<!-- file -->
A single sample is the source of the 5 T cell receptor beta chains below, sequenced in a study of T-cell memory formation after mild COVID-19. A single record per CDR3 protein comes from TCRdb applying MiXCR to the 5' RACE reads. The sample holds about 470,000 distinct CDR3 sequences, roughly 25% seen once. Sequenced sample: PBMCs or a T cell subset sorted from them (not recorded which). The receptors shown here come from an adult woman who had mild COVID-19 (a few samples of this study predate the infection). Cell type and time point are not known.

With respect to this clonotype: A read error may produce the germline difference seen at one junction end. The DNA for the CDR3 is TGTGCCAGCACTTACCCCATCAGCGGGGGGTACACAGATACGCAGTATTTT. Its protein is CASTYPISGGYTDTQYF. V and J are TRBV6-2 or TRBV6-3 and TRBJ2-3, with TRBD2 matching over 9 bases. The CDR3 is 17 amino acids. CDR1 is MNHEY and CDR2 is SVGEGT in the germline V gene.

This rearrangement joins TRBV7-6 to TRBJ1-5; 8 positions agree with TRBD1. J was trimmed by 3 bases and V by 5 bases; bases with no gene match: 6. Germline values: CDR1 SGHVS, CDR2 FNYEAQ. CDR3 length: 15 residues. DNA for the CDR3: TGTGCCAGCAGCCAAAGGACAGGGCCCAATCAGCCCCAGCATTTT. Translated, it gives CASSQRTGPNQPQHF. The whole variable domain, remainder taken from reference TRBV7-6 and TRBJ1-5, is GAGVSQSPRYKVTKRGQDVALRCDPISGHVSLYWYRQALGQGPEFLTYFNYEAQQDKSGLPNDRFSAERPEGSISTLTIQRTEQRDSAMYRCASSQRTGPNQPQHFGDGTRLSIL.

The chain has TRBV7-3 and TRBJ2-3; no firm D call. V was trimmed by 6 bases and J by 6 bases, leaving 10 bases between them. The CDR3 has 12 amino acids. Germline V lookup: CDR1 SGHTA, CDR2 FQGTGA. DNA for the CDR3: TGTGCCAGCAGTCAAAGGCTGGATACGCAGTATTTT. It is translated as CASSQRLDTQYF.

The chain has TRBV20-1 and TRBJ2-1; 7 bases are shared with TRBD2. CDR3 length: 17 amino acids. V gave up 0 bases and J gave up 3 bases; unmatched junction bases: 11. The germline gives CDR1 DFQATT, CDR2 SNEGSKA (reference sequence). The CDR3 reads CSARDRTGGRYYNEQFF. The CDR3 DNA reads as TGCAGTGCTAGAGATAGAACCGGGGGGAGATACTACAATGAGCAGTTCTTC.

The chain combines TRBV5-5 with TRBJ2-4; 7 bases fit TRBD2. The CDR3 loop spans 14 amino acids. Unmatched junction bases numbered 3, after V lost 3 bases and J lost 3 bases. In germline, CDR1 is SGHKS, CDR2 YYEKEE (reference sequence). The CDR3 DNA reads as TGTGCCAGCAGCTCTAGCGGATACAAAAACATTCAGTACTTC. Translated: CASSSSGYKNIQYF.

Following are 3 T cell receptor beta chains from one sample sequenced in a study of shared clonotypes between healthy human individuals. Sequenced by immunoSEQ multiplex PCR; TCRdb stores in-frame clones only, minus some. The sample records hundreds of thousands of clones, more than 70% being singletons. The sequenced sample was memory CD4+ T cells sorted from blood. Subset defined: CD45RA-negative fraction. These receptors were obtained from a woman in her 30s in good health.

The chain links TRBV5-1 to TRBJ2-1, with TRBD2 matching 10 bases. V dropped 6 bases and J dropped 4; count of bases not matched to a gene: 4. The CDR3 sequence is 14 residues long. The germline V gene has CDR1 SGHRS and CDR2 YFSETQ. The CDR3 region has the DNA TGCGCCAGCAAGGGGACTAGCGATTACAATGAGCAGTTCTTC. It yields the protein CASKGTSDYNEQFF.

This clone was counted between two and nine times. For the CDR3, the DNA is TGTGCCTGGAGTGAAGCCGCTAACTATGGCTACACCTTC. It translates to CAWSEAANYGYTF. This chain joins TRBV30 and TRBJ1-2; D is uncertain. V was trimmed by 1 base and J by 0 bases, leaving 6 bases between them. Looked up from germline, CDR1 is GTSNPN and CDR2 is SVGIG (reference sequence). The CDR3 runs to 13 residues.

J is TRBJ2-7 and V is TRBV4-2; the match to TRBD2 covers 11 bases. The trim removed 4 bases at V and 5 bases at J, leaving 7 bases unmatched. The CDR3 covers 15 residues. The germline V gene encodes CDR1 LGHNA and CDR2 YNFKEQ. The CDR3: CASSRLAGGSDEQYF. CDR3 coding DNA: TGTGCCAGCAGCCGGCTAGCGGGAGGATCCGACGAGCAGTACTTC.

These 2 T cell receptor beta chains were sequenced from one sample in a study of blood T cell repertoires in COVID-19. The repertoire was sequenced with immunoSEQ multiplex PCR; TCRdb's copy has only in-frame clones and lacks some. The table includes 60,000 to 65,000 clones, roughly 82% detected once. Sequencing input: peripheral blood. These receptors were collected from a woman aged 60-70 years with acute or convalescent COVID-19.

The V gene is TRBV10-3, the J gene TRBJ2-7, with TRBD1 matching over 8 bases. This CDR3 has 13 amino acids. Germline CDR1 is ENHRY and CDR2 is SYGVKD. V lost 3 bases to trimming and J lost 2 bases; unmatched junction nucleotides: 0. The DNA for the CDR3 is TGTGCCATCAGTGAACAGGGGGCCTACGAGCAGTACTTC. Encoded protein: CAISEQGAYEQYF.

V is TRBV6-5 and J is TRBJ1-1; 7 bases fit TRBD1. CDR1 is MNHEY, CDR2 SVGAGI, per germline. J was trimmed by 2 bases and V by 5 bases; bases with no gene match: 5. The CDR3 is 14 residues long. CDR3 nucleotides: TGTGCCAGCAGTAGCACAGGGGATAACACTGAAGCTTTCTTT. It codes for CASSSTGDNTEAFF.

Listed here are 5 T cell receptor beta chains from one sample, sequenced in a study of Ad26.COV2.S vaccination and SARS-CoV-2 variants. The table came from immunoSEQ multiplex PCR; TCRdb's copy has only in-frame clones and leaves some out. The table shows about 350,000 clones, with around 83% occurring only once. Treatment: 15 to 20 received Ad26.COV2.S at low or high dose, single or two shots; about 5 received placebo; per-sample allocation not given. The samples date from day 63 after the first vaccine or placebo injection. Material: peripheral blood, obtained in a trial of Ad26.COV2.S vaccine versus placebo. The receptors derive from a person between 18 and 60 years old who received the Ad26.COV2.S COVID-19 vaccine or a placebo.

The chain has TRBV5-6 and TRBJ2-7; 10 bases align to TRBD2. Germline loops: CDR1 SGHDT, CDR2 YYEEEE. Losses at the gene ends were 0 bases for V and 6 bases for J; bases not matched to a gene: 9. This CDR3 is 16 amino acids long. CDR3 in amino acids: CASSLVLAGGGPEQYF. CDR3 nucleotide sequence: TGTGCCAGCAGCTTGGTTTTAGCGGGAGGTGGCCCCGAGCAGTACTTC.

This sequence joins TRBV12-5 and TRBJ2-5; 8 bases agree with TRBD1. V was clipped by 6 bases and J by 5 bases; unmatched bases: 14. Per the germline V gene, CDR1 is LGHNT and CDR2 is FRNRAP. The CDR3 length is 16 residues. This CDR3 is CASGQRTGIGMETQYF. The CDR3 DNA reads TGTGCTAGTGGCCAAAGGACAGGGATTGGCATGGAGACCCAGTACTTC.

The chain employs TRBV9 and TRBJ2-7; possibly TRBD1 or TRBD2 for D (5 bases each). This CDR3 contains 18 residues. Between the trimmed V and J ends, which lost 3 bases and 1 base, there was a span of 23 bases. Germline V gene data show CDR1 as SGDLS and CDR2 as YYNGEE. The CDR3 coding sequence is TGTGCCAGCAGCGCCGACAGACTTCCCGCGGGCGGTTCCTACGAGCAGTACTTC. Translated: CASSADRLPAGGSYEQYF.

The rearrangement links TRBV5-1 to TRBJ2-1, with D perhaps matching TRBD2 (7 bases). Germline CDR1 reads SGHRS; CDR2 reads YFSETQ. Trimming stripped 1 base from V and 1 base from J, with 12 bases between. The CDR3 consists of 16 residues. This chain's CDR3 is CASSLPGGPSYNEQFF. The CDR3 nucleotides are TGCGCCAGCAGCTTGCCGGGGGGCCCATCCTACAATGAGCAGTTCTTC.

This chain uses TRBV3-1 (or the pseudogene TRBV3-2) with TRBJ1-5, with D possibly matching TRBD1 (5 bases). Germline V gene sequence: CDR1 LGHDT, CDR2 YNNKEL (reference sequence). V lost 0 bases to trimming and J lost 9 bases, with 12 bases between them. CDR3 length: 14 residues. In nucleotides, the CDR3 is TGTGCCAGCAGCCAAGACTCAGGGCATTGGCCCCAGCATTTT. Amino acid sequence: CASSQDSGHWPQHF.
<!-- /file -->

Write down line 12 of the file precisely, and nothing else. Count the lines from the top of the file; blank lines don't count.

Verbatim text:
The V gene is TRBV10-3, the J gene TRBJ2-7, with TRBD1 matching over 8 bases. This CDR3 has 13 amino acids. Germline CDR1 is ENHRY and CDR2 is SYGVKD. V lost 3 bases to trimming and J lost 2 bases; unmatched junction nucleotides: 0. The DNA for the CDR3 is TGTGCCATCAGTGAACAGGGGGCCTACGAGCAGTACTTC. Encoded protein: CAISEQGAYEQYF.